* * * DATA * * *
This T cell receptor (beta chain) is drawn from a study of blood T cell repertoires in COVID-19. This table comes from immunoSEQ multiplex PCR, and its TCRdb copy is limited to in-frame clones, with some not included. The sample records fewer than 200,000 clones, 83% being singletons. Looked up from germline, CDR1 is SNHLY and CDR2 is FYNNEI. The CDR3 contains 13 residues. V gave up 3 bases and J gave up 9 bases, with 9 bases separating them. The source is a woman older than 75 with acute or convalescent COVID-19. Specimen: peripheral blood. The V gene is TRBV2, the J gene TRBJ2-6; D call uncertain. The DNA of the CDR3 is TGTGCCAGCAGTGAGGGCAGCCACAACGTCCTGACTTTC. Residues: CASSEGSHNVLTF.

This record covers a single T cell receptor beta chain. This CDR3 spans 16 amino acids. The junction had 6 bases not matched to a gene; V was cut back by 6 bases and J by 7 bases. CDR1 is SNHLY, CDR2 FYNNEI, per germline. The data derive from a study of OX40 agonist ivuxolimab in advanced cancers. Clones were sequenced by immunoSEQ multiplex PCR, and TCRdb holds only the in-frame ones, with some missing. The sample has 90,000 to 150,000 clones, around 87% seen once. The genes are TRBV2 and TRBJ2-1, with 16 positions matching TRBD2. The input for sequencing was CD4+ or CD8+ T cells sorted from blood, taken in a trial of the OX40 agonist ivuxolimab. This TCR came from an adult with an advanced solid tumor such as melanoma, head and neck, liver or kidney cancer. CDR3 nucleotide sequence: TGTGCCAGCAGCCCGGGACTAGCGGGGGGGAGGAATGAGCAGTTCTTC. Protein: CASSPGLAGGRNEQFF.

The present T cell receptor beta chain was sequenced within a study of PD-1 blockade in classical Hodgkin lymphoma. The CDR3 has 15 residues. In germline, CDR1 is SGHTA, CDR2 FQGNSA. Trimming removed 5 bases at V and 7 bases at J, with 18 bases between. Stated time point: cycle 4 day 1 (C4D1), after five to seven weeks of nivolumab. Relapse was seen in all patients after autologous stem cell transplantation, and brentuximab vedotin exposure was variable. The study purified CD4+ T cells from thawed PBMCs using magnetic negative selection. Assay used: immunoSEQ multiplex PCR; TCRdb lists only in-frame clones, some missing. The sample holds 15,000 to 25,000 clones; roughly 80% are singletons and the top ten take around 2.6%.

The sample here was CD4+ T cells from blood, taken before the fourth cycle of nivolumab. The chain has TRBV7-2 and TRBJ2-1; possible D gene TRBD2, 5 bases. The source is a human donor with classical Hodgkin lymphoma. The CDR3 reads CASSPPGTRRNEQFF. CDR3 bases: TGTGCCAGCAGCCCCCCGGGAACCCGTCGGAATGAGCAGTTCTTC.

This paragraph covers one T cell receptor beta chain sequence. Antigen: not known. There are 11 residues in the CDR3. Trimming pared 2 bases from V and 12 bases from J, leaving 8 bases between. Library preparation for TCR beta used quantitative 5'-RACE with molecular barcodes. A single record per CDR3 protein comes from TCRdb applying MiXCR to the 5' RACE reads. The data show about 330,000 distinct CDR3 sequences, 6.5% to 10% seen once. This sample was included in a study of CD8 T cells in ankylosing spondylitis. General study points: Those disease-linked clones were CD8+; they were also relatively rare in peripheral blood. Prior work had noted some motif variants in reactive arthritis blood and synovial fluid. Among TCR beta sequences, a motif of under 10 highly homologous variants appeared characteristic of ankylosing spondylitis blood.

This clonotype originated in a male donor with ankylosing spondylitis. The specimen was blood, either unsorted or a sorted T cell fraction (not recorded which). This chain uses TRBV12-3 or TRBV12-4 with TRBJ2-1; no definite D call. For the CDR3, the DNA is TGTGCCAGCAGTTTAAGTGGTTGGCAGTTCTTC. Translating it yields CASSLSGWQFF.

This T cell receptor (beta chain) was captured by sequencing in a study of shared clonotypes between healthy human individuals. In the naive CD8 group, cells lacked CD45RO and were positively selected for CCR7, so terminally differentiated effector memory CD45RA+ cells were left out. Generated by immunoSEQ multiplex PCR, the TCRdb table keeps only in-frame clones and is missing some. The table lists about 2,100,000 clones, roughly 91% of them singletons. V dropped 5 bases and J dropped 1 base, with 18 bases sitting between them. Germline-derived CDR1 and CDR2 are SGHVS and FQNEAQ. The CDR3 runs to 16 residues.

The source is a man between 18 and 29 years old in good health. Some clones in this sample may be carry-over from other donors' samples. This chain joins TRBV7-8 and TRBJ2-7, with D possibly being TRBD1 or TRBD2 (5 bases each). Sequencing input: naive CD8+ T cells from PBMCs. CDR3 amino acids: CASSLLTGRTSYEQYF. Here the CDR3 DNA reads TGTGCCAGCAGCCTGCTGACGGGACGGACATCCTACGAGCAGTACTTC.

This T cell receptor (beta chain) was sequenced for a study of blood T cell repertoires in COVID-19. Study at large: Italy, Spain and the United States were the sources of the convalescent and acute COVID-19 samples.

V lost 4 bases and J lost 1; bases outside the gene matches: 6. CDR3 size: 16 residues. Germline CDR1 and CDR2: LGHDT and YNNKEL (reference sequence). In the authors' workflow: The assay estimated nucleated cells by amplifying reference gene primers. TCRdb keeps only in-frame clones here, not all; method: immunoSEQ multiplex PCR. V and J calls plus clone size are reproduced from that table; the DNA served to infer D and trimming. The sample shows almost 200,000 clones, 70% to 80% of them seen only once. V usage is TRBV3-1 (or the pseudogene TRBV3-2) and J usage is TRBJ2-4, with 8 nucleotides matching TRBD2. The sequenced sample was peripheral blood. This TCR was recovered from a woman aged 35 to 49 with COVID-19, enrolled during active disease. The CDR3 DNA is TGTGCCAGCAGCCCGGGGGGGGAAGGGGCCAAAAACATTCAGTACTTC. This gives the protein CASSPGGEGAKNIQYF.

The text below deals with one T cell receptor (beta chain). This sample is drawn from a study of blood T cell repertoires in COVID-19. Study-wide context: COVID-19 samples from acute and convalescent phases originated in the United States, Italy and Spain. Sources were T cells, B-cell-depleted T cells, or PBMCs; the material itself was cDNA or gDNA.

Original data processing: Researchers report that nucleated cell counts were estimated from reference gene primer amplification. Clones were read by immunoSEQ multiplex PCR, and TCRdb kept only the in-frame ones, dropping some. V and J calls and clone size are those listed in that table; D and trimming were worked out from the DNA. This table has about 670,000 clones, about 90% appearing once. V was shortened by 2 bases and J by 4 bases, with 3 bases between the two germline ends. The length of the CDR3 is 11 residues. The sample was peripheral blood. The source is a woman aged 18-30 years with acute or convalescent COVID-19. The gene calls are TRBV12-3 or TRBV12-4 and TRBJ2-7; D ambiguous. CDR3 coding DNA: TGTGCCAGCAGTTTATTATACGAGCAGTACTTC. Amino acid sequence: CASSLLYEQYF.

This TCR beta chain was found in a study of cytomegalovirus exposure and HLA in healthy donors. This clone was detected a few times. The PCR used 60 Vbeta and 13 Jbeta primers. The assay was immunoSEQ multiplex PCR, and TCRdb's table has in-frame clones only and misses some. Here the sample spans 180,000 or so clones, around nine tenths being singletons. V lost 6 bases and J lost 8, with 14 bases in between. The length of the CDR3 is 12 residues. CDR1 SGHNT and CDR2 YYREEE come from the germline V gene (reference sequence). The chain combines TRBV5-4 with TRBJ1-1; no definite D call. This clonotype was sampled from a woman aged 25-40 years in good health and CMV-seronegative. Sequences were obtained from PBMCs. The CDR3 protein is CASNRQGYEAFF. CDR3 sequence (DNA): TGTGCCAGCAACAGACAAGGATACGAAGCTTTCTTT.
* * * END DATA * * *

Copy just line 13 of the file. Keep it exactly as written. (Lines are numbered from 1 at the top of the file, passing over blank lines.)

This TCR beta chain was found in a study of cytomegalovirus exposure and HLA in healthy donors. This clone was detected a few times. The PCR used 60 Vbeta and 13 Jbeta primers. The assay was immunoSEQ multiplex PCR, and TCRdb's table has in-frame clones only and misses some. Here the sample spans 180,000 or so clones, around nine tenths being singletons. V lost 6 bases and J lost 8, with 14 bases in between. The length of the CDR3 is 12 residues. CDR1 SGHNT and CDR2 YYREEE come from the germline V gene (reference sequence). The chain combines TRBV5-4 with TRBJ1-1; no definite D call. This clonotype was sampled from a woman aged 25-40 years in good health and CMV-seronegative. Sequences were obtained from PBMCs. The CDR3 protein is CASNRQGYEAFF. CDR3 sequence (DNA): TGTGCCAGCAACAGACAAGGATACGAAGCTTTCTTT.